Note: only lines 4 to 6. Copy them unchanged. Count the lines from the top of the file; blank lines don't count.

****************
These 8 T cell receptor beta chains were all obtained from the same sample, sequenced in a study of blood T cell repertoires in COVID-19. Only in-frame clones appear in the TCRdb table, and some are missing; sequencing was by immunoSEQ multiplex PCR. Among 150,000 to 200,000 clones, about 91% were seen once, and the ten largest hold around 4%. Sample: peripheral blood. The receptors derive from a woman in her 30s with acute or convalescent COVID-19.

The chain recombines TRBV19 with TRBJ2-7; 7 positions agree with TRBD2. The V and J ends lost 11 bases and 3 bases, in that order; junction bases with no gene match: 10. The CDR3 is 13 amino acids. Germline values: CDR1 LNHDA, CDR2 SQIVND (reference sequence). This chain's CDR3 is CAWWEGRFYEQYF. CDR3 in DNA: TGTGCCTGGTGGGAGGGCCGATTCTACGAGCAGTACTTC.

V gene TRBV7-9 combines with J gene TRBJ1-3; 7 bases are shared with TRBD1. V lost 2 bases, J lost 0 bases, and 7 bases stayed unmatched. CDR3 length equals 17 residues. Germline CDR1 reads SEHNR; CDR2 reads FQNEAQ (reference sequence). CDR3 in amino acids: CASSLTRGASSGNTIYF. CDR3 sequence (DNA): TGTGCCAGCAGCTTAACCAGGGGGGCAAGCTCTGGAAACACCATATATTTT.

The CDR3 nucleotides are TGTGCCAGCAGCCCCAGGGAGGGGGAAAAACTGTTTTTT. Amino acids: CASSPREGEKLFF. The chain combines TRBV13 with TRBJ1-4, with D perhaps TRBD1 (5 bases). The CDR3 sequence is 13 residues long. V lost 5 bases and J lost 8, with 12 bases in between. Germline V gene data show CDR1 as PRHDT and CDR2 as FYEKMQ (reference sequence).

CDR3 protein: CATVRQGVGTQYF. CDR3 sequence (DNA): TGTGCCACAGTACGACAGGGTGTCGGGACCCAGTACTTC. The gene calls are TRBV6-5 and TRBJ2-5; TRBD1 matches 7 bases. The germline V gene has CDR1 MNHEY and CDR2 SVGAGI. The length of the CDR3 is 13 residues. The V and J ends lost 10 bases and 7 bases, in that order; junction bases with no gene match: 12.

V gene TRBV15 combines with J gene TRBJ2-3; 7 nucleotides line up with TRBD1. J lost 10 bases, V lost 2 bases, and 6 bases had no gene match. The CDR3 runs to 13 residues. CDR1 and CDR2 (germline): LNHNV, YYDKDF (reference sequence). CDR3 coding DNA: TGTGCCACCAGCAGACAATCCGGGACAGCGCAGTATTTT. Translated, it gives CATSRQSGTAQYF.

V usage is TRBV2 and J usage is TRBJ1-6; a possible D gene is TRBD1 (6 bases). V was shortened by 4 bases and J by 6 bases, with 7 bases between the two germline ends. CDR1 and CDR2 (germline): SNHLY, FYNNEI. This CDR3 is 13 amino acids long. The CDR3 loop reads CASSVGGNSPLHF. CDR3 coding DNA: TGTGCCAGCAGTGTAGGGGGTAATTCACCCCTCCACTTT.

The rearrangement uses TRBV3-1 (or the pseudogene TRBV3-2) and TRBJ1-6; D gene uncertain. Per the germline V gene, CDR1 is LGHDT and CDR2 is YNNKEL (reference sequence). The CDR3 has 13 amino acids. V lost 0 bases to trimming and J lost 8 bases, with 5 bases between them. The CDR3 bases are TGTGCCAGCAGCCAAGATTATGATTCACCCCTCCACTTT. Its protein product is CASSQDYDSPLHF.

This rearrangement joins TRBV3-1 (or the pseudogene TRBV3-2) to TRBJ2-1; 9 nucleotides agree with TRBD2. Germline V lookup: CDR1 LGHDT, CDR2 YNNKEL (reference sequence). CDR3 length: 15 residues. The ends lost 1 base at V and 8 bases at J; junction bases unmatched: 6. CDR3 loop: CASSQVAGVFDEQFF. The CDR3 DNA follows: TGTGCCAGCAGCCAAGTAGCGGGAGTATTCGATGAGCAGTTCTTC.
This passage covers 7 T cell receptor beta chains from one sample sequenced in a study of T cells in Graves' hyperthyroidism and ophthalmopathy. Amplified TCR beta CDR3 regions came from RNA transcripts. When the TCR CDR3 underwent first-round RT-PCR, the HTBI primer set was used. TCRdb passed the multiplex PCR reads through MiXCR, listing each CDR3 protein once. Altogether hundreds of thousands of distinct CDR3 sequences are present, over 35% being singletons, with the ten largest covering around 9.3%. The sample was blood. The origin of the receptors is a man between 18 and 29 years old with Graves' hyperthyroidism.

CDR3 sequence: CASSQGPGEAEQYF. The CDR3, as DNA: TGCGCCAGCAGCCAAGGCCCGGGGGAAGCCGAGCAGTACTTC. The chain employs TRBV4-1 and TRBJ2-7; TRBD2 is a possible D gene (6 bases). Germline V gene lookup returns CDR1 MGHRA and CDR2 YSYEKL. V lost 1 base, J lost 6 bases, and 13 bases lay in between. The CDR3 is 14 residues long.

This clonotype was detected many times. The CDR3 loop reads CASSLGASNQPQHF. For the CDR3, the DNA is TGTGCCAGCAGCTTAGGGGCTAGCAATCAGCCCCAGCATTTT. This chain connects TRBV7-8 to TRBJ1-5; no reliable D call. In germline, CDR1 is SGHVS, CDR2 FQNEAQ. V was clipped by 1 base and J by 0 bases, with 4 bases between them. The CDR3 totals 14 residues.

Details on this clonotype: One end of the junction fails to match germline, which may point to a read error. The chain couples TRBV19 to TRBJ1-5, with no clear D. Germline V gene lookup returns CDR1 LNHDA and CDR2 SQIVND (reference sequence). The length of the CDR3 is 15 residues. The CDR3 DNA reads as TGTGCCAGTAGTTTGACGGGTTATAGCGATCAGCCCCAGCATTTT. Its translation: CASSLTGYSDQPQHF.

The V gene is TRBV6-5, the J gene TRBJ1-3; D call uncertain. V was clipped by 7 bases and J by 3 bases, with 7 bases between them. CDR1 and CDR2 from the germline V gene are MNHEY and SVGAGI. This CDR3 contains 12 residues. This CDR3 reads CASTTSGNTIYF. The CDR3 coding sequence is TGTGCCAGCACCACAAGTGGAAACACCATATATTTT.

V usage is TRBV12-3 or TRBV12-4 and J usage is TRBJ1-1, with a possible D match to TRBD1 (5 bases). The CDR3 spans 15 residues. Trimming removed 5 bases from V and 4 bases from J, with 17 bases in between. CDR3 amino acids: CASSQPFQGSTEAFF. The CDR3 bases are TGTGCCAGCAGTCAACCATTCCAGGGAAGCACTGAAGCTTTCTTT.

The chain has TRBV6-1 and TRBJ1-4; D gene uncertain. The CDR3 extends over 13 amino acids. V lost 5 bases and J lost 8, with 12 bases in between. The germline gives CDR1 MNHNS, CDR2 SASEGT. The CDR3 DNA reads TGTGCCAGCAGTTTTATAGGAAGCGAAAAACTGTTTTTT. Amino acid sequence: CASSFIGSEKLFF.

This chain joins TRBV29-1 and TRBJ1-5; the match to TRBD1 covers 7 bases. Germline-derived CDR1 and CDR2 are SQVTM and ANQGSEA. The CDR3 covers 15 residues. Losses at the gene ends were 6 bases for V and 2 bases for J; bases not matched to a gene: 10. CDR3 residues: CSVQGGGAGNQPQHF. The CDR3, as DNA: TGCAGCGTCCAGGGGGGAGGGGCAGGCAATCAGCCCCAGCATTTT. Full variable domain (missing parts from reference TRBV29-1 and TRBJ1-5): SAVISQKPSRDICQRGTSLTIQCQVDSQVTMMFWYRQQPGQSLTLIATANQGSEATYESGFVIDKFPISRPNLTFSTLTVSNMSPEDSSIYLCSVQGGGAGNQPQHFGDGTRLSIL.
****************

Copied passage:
The CDR3 nucleotides are TGTGCCAGCAGCCCCAGGGAGGGGGAAAAACTGTTTTTT. Amino acids: CASSPREGEKLFF. The chain combines TRBV13 with TRBJ1-4, with D perhaps TRBD1 (5 bases). The CDR3 sequence is 13 residues long. V lost 5 bases and J lost 8, with 12 bases in between. Germline V gene data show CDR1 as PRHDT and CDR2 as FYEKMQ (reference sequence).

CDR3 protein: CATVRQGVGTQYF. CDR3 sequence (DNA): TGTGCCACAGTACGACAGGGTGTCGGGACCCAGTACTTC. The gene calls are TRBV6-5 and TRBJ2-5; TRBD1 matches 7 bases. The germline V gene has CDR1 MNHEY and CDR2 SVGAGI. The length of the CDR3 is 13 residues. The V and J ends lost 10 bases and 7 bases, in that order; junction bases with no gene match: 12.

V gene TRBV15 combines with J gene TRBJ2-3; 7 nucleotides line up with TRBD1. J lost 10 bases, V lost 2 bases, and 6 bases had no gene match. The CDR3 runs to 13 residues. CDR1 and CDR2 (germline): LNHNV, YYDKDF (reference sequence). CDR3 coding DNA: TGTGCCACCAGCAGACAATCCGGGACAGCGCAGTATTTT. Translated, it gives CATSRQSGTAQYF.